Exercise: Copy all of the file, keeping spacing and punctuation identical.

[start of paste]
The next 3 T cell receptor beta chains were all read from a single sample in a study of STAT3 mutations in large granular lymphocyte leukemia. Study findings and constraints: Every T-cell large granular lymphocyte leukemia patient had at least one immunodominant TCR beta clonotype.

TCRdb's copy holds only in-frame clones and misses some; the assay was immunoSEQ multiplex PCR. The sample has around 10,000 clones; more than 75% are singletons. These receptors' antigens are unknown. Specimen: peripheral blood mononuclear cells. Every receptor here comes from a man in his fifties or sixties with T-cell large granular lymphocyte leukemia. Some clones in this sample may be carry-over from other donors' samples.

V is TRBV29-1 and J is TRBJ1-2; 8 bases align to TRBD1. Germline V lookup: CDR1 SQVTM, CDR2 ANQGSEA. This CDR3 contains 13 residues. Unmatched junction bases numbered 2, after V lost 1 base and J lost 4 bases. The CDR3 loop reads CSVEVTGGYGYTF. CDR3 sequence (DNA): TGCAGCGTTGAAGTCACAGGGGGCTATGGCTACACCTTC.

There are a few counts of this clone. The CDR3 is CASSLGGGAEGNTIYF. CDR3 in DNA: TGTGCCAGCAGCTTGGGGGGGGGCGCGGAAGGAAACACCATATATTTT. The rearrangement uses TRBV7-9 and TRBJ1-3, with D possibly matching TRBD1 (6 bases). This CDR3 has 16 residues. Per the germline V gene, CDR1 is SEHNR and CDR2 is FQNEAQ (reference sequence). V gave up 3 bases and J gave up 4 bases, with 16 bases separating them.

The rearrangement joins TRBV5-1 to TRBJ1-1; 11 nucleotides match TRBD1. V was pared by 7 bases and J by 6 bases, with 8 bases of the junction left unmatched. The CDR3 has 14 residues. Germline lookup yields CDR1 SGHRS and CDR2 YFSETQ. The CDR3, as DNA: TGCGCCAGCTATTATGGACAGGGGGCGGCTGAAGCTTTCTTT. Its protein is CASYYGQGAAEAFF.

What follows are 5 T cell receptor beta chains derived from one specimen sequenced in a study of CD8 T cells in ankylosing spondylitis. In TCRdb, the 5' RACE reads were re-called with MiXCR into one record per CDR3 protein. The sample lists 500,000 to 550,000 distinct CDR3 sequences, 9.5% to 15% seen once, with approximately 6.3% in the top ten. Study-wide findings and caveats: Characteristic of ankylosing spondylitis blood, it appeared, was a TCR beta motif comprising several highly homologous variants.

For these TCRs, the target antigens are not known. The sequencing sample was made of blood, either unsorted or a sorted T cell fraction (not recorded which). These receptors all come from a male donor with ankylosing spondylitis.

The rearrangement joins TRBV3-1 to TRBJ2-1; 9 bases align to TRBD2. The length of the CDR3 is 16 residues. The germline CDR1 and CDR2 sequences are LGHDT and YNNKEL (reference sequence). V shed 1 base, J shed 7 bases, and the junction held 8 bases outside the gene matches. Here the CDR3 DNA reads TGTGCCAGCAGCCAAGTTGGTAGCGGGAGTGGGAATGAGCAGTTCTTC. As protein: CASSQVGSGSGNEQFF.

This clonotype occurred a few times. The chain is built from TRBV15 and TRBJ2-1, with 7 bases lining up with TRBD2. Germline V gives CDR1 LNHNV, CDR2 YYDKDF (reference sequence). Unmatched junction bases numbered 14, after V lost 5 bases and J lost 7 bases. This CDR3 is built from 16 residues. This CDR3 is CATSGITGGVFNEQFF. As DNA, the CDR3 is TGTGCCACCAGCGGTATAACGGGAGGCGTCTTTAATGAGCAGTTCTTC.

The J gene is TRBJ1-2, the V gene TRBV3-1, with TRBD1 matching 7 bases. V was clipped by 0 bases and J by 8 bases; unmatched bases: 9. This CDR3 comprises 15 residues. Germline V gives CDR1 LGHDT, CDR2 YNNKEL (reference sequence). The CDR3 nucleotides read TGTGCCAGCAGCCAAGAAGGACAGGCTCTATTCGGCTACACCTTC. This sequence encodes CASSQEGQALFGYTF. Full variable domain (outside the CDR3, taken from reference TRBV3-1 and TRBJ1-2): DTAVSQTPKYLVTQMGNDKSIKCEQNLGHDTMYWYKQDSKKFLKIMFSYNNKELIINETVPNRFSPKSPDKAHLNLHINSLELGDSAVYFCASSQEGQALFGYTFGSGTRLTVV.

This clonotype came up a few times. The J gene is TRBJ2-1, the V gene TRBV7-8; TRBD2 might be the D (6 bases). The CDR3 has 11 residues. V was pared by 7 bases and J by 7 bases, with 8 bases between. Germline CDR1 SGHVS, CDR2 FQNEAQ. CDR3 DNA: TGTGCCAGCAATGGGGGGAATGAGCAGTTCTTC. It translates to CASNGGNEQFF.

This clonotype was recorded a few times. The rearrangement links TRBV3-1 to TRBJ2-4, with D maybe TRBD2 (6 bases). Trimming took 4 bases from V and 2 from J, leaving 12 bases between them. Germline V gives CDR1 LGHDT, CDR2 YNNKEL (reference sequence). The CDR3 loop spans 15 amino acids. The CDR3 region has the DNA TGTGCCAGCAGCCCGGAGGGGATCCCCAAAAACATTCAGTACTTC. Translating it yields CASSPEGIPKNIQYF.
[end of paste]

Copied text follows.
The next 3 T cell receptor beta chains were all read from a single sample in a study of STAT3 mutations in large granular lymphocyte leukemia. Study findings and constraints: Every T-cell large granular lymphocyte leukemia patient had at least one immunodominant TCR beta clonotype.

TCRdb's copy holds only in-frame clones and misses some; the assay was immunoSEQ multiplex PCR. The sample has around 10,000 clones; more than 75% are singletons. These receptors' antigens are unknown. Specimen: peripheral blood mononuclear cells. Every receptor here comes from a man in his fifties or sixties with T-cell large granular lymphocyte leukemia. Some clones in this sample may be carry-over from other donors' samples.

V is TRBV29-1 and J is TRBJ1-2; 8 bases align to TRBD1. Germline V lookup: CDR1 SQVTM, CDR2 ANQGSEA. This CDR3 contains 13 residues. Unmatched junction bases numbered 2, after V lost 1 base and J lost 4 bases. The CDR3 loop reads CSVEVTGGYGYTF. CDR3 sequence (DNA): TGCAGCGTTGAAGTCACAGGGGGCTATGGCTACACCTTC.

There are a few counts of this clone. The CDR3 is CASSLGGGAEGNTIYF. CDR3 in DNA: TGTGCCAGCAGCTTGGGGGGGGGCGCGGAAGGAAACACCATATATTTT. The rearrangement uses TRBV7-9 and TRBJ1-3, with D possibly matching TRBD1 (6 bases). This CDR3 has 16 residues. Per the germline V gene, CDR1 is SEHNR and CDR2 is FQNEAQ (reference sequence). V gave up 3 bases and J gave up 4 bases, with 16 bases separating them.

The rearrangement joins TRBV5-1 to TRBJ1-1; 11 nucleotides match TRBD1. V was pared by 7 bases and J by 6 bases, with 8 bases of the junction left unmatched. The CDR3 has 14 residues. Germline lookup yields CDR1 SGHRS and CDR2 YFSETQ. The CDR3, as DNA: TGCGCCAGCTATTATGGACAGGGGGCGGCTGAAGCTTTCTTT. Its protein is CASYYGQGAAEAFF.

What follows are 5 T cell receptor beta chains derived from one specimen sequenced in a study of CD8 T cells in ankylosing spondylitis. In TCRdb, the 5' RACE reads were re-called with MiXCR into one record per CDR3 protein. The sample lists 500,000 to 550,000 distinct CDR3 sequences, 9.5% to 15% seen once, with approximately 6.3% in the top ten. Study-wide findings and caveats: Characteristic of ankylosing spondylitis blood, it appeared, was a TCR beta motif comprising several highly homologous variants.

For these TCRs, the target antigens are not known. The sequencing sample was made of blood, either unsorted or a sorted T cell fraction (not recorded which). These receptors all come from a male donor with ankylosing spondylitis.

The rearrangement joins TRBV3-1 to TRBJ2-1; 9 bases align to TRBD2. The length of the CDR3 is 16 residues. The germline CDR1 and CDR2 sequences are LGHDT and YNNKEL (reference sequence). V shed 1 base, J shed 7 bases, and the junction held 8 bases outside the gene matches. Here the CDR3 DNA reads TGTGCCAGCAGCCAAGTTGGTAGCGGGAGTGGGAATGAGCAGTTCTTC. As protein: CASSQVGSGSGNEQFF.

This clonotype occurred a few times. The chain is built from TRBV15 and TRBJ2-1, with 7 bases lining up with TRBD2. Germline V gives CDR1 LNHNV, CDR2 YYDKDF (reference sequence). Unmatched junction bases numbered 14, after V lost 5 bases and J lost 7 bases. This CDR3 is built from 16 residues. This CDR3 is CATSGITGGVFNEQFF. As DNA, the CDR3 is TGTGCCACCAGCGGTATAACGGGAGGCGTCTTTAATGAGCAGTTCTTC.

The J gene is TRBJ1-2, the V gene TRBV3-1, with TRBD1 matching 7 bases. V was clipped by 0 bases and J by 8 bases; unmatched bases: 9. This CDR3 comprises 15 residues. Germline V gives CDR1 LGHDT, CDR2 YNNKEL (reference sequence). The CDR3 nucleotides read TGTGCCAGCAGCCAAGAAGGACAGGCTCTATTCGGCTACACCTTC. This sequence encodes CASSQEGQALFGYTF. Full variable domain (outside the CDR3, taken from reference TRBV3-1 and TRBJ1-2): DTAVSQTPKYLVTQMGNDKSIKCEQNLGHDTMYWYKQDSKKFLKIMFSYNNKELIINETVPNRFSPKSPDKAHLNLHINSLELGDSAVYFCASSQEGQALFGYTFGSGTRLTVV.

This clonotype came up a few times. The J gene is TRBJ2-1, the V gene TRBV7-8; TRBD2 might be the D (6 bases). The CDR3 has 11 residues. V was pared by 7 bases and J by 7 bases, with 8 bases between. Germline CDR1 SGHVS, CDR2 FQNEAQ. CDR3 DNA: TGTGCCAGCAATGGGGGGAATGAGCAGTTCTTC. It translates to CASNGGNEQFF.

This clonotype was recorded a few times. The rearrangement links TRBV3-1 to TRBJ2-4, with D maybe TRBD2 (6 bases). Trimming took 4 bases from V and 2 from J, leaving 12 bases between them. Germline V gives CDR1 LGHDT, CDR2 YNNKEL (reference sequence). The CDR3 loop spans 15 amino acids. The CDR3 region has the DNA TGTGCCAGCAGCCCGGAGGGGATCCCCAAAAACATTCAGTACTTC. Translating it yields CASSPEGIPKNIQYF.